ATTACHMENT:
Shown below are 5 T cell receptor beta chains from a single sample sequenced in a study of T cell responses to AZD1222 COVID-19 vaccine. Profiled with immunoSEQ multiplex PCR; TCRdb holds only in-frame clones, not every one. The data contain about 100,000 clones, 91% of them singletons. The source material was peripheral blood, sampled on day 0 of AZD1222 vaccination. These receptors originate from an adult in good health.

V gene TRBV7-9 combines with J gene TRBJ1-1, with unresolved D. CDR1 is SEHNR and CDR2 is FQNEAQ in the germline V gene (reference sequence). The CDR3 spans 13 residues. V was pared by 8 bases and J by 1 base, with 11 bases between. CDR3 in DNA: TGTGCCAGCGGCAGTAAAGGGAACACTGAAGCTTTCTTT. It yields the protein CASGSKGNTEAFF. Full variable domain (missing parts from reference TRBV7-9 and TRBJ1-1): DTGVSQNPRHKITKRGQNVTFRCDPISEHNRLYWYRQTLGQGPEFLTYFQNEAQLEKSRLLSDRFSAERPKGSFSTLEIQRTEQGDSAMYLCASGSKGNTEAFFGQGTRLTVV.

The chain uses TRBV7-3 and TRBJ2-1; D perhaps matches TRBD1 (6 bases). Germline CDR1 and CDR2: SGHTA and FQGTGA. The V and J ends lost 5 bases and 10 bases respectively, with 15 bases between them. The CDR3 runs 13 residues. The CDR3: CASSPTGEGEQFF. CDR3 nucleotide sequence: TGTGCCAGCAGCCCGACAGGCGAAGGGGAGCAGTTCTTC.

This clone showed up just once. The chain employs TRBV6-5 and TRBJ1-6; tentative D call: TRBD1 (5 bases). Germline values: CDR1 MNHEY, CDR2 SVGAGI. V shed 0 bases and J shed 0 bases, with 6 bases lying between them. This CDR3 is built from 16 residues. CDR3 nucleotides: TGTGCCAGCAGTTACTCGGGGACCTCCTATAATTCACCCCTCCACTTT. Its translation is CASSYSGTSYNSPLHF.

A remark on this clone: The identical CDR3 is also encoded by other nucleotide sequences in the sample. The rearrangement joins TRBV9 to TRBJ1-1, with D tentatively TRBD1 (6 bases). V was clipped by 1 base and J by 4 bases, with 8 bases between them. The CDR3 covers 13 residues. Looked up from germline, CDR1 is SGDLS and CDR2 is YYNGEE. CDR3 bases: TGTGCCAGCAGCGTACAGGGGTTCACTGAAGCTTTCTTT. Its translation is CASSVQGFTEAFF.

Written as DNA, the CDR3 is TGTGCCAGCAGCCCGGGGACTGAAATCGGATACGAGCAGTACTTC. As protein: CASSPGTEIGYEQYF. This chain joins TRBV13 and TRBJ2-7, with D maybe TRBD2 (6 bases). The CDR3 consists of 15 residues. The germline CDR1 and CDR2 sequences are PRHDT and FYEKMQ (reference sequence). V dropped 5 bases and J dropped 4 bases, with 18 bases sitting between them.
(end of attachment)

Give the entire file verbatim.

Shown below are 5 T cell receptor beta chains from a single sample sequenced in a study of T cell responses to AZD1222 COVID-19 vaccine. Profiled with immunoSEQ multiplex PCR; TCRdb holds only in-frame clones, not every one. The data contain about 100,000 clones, 91% of them singletons. The source material was peripheral blood, sampled on day 0 of AZD1222 vaccination. These receptors originate from an adult in good health.

V gene TRBV7-9 combines with J gene TRBJ1-1, with unresolved D. CDR1 is SEHNR and CDR2 is FQNEAQ in the germline V gene (reference sequence). The CDR3 spans 13 residues. V was pared by 8 bases and J by 1 base, with 11 bases between. CDR3 in DNA: TGTGCCAGCGGCAGTAAAGGGAACACTGAAGCTTTCTTT. It yields the protein CASGSKGNTEAFF. Full variable domain (missing parts from reference TRBV7-9 and TRBJ1-1): DTGVSQNPRHKITKRGQNVTFRCDPISEHNRLYWYRQTLGQGPEFLTYFQNEAQLEKSRLLSDRFSAERPKGSFSTLEIQRTEQGDSAMYLCASGSKGNTEAFFGQGTRLTVV.

The chain uses TRBV7-3 and TRBJ2-1; D perhaps matches TRBD1 (6 bases). Germline CDR1 and CDR2: SGHTA and FQGTGA. The V and J ends lost 5 bases and 10 bases respectively, with 15 bases between them. The CDR3 runs 13 residues. The CDR3: CASSPTGEGEQFF. CDR3 nucleotide sequence: TGTGCCAGCAGCCCGACAGGCGAAGGGGAGCAGTTCTTC.

This clone showed up just once. The chain employs TRBV6-5 and TRBJ1-6; tentative D call: TRBD1 (5 bases). Germline values: CDR1 MNHEY, CDR2 SVGAGI. V shed 0 bases and J shed 0 bases, with 6 bases lying between them. This CDR3 is built from 16 residues. CDR3 nucleotides: TGTGCCAGCAGTTACTCGGGGACCTCCTATAATTCACCCCTCCACTTT. Its translation is CASSYSGTSYNSPLHF.

A remark on this clone: The identical CDR3 is also encoded by other nucleotide sequences in the sample. The rearrangement joins TRBV9 to TRBJ1-1, with D tentatively TRBD1 (6 bases). V was clipped by 1 base and J by 4 bases, with 8 bases between them. The CDR3 covers 13 residues. Looked up from germline, CDR1 is SGDLS and CDR2 is YYNGEE. CDR3 bases: TGTGCCAGCAGCGTACAGGGGTTCACTGAAGCTTTCTTT. Its translation is CASSVQGFTEAFF.

Written as DNA, the CDR3 is TGTGCCAGCAGCCCGGGGACTGAAATCGGATACGAGCAGTACTTC. As protein: CASSPGTEIGYEQYF. This chain joins TRBV13 and TRBJ2-7, with D maybe TRBD2 (6 bases). The CDR3 consists of 15 residues. The germline CDR1 and CDR2 sequences are PRHDT and FYEKMQ (reference sequence). V dropped 5 bases and J dropped 4 bases, with 18 bases sitting between them.